The implications of Walgreens' decision on abortion pills
TOM MURPHY - AP Health Writer
Walgreens says it will not start selling an abortion pill in 20 states that had warned of legal consequences if it did so.
The drugstore chain's announcement Thursday signals that access to mifepristone may not expand as broadly as federal regulators intended in January, when they finalized a rule change allowing more pharmacies to provide the pill.
Here's a closer look at the issue.
ABOUT THE ABORTION PILL
The U.S. Food and Drug Administration approved mifepristone in 2000 to end pregnancy, when used in combination with a second drug, misoprostol. The combination is approved for use up to the 10th week of pregnancy.
Mifepristone is taken first to dilate the cervix and block a hormone needed to sustain a pregnancy.
Misoprostol is taken a day or two later, causing contractions to empty the uterus.
More than half of U.S. abortions are now done with pills rather than with a procedure, according to the Guttmacher Institute, a research group that supports abortion rights. In rare cases, the drug combination can cause excess bleeding, requiring emergency care.
For more than 20 years, the FDA limited dispensing of mifepristone to a subset of specialty offices and clinics due to safety concerns.
The agency has repeatedly eased restrictions and expanded access, increasing demand even as state laws make the pills harder to get for many women.
In late 2021, the agency eliminated an in-person requirement for getting the pill, saying a new scientific review showed no increase in safety complications if the drug is taken at home. That change also permitted the pill to be prescribed via telehealth and shipped by mail-order pharmacies.
Earlier this year, the FDA further loosened restrictions by allowing pharmacies like Walgreens to start dispensing the drug after they undergo certification. That includes meeting standards for shipping, tracking and confidentially storing prescribing information.
STATES STEP IN
Typically, the FDA's authority to regulate prescription drug access has gone unchallenged. But more than a dozen states now have laws restricting abortion broadly — and the pills specifically — following last year's Supreme Court decision overturning the federal right to abortion.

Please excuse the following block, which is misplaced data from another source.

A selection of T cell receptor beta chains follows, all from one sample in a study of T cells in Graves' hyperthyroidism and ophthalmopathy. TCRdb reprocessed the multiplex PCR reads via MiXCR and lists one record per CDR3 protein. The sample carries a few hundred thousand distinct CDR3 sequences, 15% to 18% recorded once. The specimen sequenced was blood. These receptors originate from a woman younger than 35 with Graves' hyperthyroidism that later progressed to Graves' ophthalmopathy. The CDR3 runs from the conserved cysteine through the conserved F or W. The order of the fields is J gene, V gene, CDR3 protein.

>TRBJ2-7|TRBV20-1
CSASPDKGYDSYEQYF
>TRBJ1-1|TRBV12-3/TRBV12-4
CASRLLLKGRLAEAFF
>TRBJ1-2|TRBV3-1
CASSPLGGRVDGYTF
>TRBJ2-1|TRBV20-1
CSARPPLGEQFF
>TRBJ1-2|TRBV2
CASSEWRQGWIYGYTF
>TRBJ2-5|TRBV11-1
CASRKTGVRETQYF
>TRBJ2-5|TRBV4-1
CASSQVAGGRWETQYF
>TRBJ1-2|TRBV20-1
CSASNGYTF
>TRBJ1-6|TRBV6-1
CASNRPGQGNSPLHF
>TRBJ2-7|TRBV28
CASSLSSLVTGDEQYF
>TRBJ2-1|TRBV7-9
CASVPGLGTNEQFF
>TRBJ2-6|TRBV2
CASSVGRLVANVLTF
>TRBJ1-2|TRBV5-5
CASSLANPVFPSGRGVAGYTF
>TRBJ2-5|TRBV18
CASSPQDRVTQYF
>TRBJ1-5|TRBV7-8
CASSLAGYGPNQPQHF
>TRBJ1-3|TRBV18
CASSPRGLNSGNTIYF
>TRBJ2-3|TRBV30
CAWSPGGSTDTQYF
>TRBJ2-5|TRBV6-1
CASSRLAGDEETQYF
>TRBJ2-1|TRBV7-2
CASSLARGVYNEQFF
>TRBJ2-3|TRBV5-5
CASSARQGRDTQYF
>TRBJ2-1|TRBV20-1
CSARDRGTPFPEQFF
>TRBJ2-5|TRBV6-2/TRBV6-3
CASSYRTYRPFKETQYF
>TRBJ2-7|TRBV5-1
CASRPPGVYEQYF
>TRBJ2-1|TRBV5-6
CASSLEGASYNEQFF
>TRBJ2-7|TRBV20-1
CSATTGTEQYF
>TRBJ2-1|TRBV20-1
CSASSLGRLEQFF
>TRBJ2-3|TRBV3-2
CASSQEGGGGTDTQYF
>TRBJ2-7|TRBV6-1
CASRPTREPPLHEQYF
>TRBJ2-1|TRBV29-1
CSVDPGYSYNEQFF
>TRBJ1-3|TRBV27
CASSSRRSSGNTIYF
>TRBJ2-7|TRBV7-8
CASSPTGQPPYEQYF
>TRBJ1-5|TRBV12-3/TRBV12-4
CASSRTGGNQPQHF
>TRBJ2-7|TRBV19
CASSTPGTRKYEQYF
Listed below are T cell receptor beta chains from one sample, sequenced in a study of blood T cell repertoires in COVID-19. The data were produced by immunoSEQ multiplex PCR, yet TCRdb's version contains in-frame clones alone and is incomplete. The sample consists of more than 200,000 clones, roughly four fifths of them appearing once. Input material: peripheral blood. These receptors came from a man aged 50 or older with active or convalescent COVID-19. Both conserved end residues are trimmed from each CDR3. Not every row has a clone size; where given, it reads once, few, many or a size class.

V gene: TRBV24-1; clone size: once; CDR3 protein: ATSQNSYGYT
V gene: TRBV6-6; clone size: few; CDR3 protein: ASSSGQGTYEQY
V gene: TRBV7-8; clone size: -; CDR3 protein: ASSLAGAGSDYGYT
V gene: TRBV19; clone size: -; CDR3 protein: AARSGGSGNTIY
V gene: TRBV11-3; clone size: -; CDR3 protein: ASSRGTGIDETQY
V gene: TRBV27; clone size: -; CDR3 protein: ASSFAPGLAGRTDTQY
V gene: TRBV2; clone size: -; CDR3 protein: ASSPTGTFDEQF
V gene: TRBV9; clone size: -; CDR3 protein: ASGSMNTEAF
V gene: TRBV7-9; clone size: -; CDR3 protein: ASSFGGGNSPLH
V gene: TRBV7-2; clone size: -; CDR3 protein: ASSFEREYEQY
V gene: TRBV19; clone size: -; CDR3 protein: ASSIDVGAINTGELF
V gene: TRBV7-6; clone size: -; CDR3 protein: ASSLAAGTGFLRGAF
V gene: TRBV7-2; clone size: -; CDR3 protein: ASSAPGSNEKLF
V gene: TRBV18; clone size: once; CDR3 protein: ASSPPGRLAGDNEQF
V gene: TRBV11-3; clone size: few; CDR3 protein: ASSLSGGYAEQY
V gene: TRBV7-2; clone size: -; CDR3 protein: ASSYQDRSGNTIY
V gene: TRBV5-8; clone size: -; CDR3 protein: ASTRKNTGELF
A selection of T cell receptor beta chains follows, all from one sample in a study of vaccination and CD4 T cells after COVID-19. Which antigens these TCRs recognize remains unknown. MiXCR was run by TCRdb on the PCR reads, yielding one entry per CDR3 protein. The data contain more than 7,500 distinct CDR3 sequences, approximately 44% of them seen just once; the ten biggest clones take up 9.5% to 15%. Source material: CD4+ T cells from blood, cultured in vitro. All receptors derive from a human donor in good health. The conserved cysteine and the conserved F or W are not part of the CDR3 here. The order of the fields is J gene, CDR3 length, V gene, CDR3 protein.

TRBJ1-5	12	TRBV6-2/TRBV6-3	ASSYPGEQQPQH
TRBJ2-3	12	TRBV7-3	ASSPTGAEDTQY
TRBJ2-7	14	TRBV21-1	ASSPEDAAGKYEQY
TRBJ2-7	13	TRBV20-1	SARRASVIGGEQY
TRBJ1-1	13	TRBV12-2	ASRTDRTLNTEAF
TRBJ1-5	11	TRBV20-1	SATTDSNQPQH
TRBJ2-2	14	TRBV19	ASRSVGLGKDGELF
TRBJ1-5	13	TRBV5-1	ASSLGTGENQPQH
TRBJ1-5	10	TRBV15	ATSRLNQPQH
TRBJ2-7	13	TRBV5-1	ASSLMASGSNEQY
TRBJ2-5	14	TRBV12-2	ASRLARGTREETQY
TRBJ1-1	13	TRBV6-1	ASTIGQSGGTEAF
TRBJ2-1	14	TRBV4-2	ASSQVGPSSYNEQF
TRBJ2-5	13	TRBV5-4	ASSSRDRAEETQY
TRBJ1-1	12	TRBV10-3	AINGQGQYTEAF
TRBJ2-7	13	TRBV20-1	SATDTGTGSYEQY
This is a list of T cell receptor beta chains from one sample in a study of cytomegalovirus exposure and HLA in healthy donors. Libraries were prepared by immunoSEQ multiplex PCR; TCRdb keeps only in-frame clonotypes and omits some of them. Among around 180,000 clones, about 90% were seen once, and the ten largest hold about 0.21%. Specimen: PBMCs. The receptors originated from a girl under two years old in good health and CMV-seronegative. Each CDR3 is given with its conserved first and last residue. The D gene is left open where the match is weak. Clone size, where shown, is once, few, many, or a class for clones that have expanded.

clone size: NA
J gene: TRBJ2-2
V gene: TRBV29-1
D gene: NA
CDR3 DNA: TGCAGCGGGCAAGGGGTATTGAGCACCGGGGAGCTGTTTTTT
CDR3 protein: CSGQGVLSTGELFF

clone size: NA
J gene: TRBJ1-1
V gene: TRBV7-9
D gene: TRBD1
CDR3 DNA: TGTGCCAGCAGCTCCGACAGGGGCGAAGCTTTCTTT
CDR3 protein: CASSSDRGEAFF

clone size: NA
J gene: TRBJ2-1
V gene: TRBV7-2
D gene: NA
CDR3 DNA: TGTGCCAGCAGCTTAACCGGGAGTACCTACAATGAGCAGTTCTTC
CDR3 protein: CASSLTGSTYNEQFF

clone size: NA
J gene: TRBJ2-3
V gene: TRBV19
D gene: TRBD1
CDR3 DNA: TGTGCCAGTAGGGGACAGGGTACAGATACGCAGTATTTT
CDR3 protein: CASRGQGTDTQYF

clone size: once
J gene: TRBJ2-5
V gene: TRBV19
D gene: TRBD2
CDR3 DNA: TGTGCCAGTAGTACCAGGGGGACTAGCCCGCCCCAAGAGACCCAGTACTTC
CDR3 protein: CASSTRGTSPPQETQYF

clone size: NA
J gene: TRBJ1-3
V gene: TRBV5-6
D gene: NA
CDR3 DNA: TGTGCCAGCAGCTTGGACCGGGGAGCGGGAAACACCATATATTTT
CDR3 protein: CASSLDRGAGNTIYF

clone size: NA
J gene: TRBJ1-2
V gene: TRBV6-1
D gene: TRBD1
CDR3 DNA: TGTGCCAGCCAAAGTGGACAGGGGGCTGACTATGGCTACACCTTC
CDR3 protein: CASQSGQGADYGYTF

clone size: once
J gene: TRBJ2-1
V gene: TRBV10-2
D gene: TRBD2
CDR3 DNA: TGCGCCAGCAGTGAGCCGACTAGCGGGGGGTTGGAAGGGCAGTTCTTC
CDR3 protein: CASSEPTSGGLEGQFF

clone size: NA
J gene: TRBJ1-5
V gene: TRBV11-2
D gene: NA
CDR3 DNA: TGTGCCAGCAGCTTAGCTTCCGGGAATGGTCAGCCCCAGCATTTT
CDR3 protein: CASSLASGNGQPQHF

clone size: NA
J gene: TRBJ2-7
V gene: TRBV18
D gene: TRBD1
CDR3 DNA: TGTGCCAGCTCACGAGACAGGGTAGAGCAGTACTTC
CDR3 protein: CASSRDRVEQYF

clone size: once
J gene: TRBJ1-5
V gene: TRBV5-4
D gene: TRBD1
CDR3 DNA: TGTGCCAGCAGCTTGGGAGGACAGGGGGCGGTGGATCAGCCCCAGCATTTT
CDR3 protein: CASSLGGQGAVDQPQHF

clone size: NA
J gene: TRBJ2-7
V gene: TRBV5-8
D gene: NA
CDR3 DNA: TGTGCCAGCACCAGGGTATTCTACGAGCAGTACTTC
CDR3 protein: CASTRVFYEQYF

Last month, attorneys general in 20 conservative-led states warned CVS and Walgreens in a letter that they could face legal consequences if they sell abortion pills by mail in their states.
In addition to state laws, attorneys general from conservative states have argued that shipments of mifepristone run afoul of a 19th century law that prohibited sending items used in abortion through the mail.
A spokesman says the company told the attorneys general that it will not dispense mifepristone in their states and it doesn't plan to ship the drug to them as well.
But Walgreens is working to become eligible through the FDA's certification process. It plans to dispense the pills where it can legally do so.
The company is not currently dispensing the pills anywhere.
Rite Aid Corp. said it was "monitoring the latest federal, state, legal and regulatory developments" and would keep evaluating its policies. The Associated Press also sought comment from CVS Health Corp., retail giant Walmart and the grocery chain Kroger.
Some independent pharmacists would like to become certified to dispense the pills, said Andrea Pivarunas, a spokeswoman for the National Community Pharmacists Association. She added that this would be a "personal business decision," based partly on state laws. The association has no specifics on how many will do it.
OTHER LEGAL ISSUES
In November, an anti-abortion group filed a federal lawsuit in Texas seeking to revoke mifepristone's approval, claiming the FDA approved the drug 23 years ago without adequate evidence of safety.
A federal judge could rule soon. If he sides with abortion opponents, mifepristone could potentially be removed from the U.S. market.
In January, abortion rights supporters filed separate lawsuits challenging abortion pill restrictions imposed in North Carolina and West Virginia.
Legal experts foresee years of court battles over access to the pills.
AP Health Writer Matthew Perrone contributed to this story.
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